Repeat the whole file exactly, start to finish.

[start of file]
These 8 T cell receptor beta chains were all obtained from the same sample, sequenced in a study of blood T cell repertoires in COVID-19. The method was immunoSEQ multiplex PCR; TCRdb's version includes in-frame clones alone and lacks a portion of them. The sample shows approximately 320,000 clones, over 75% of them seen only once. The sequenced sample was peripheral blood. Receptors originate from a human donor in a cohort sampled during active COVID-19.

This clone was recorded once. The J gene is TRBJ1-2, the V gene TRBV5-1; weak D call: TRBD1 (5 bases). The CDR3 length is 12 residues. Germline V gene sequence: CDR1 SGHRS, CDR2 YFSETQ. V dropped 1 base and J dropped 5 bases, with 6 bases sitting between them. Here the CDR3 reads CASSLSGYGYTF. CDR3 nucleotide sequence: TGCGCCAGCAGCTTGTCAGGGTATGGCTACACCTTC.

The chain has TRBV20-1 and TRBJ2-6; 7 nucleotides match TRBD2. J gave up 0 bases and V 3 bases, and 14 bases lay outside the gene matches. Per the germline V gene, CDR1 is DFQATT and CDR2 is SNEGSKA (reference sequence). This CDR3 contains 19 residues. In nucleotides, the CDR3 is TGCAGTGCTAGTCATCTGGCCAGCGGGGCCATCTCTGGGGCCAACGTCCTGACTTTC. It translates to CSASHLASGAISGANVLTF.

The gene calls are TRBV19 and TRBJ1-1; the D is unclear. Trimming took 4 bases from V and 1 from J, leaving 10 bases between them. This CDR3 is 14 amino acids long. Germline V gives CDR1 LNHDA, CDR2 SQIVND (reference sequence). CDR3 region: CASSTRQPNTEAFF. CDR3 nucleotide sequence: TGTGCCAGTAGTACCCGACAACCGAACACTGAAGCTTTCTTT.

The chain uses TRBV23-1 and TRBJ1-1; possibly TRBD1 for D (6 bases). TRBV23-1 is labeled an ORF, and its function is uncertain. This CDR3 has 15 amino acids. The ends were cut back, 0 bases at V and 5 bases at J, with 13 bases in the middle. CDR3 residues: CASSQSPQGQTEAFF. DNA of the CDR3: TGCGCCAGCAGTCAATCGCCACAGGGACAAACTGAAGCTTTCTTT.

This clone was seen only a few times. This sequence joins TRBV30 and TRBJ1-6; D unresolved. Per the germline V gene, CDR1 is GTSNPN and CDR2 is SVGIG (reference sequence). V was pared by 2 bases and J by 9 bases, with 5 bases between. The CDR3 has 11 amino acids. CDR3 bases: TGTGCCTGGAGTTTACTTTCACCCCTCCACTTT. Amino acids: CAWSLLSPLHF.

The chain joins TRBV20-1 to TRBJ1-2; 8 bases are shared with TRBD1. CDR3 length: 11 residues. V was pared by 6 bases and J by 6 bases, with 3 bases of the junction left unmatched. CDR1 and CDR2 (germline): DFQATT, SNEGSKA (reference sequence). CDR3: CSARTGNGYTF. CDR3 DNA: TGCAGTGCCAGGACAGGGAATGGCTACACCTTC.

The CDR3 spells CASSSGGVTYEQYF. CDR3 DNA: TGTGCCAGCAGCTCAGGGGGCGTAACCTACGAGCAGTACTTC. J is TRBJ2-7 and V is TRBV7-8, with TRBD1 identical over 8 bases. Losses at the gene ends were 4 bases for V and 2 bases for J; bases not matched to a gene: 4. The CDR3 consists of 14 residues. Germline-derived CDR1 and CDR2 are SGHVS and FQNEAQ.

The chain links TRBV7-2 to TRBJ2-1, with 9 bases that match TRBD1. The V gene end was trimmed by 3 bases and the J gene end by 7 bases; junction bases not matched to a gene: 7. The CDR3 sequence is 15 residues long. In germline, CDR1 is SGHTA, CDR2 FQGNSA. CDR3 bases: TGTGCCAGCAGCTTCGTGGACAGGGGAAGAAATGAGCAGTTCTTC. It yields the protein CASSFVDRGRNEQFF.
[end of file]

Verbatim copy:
These 8 T cell receptor beta chains were all obtained from the same sample, sequenced in a study of blood T cell repertoires in COVID-19. The method was immunoSEQ multiplex PCR; TCRdb's version includes in-frame clones alone and lacks a portion of them. The sample shows approximately 320,000 clones, over 75% of them seen only once. The sequenced sample was peripheral blood. Receptors originate from a human donor in a cohort sampled during active COVID-19.

This clone was recorded once. The J gene is TRBJ1-2, the V gene TRBV5-1; weak D call: TRBD1 (5 bases). The CDR3 length is 12 residues. Germline V gene sequence: CDR1 SGHRS, CDR2 YFSETQ. V dropped 1 base and J dropped 5 bases, with 6 bases sitting between them. Here the CDR3 reads CASSLSGYGYTF. CDR3 nucleotide sequence: TGCGCCAGCAGCTTGTCAGGGTATGGCTACACCTTC.

The chain has TRBV20-1 and TRBJ2-6; 7 nucleotides match TRBD2. J gave up 0 bases and V 3 bases, and 14 bases lay outside the gene matches. Per the germline V gene, CDR1 is DFQATT and CDR2 is SNEGSKA (reference sequence). This CDR3 contains 19 residues. In nucleotides, the CDR3 is TGCAGTGCTAGTCATCTGGCCAGCGGGGCCATCTCTGGGGCCAACGTCCTGACTTTC. It translates to CSASHLASGAISGANVLTF.

The gene calls are TRBV19 and TRBJ1-1; the D is unclear. Trimming took 4 bases from V and 1 from J, leaving 10 bases between them. This CDR3 is 14 amino acids long. Germline V gives CDR1 LNHDA, CDR2 SQIVND (reference sequence). CDR3 region: CASSTRQPNTEAFF. CDR3 nucleotide sequence: TGTGCCAGTAGTACCCGACAACCGAACACTGAAGCTTTCTTT.

The chain uses TRBV23-1 and TRBJ1-1; possibly TRBD1 for D (6 bases). TRBV23-1 is labeled an ORF, and its function is uncertain. This CDR3 has 15 amino acids. The ends were cut back, 0 bases at V and 5 bases at J, with 13 bases in the middle. CDR3 residues: CASSQSPQGQTEAFF. DNA of the CDR3: TGCGCCAGCAGTCAATCGCCACAGGGACAAACTGAAGCTTTCTTT.

This clone was seen only a few times. This sequence joins TRBV30 and TRBJ1-6; D unresolved. Per the germline V gene, CDR1 is GTSNPN and CDR2 is SVGIG (reference sequence). V was pared by 2 bases and J by 9 bases, with 5 bases between. The CDR3 has 11 amino acids. CDR3 bases: TGTGCCTGGAGTTTACTTTCACCCCTCCACTTT. Amino acids: CAWSLLSPLHF.

The chain joins TRBV20-1 to TRBJ1-2; 8 bases are shared with TRBD1. CDR3 length: 11 residues. V was pared by 6 bases and J by 6 bases, with 3 bases of the junction left unmatched. CDR1 and CDR2 (germline): DFQATT, SNEGSKA (reference sequence). CDR3: CSARTGNGYTF. CDR3 DNA: TGCAGTGCCAGGACAGGGAATGGCTACACCTTC.

The CDR3 spells CASSSGGVTYEQYF. CDR3 DNA: TGTGCCAGCAGCTCAGGGGGCGTAACCTACGAGCAGTACTTC. J is TRBJ2-7 and V is TRBV7-8, with TRBD1 identical over 8 bases. Losses at the gene ends were 4 bases for V and 2 bases for J; bases not matched to a gene: 4. The CDR3 consists of 14 residues. Germline-derived CDR1 and CDR2 are SGHVS and FQNEAQ.

The chain links TRBV7-2 to TRBJ2-1, with 9 bases that match TRBD1. The V gene end was trimmed by 3 bases and the J gene end by 7 bases; junction bases not matched to a gene: 7. The CDR3 sequence is 15 residues long. In germline, CDR1 is SGHTA, CDR2 FQGNSA. CDR3 bases: TGTGCCAGCAGCTTCGTGGACAGGGGAAGAAATGAGCAGTTCTTC. It yields the protein CASSFVDRGRNEQFF.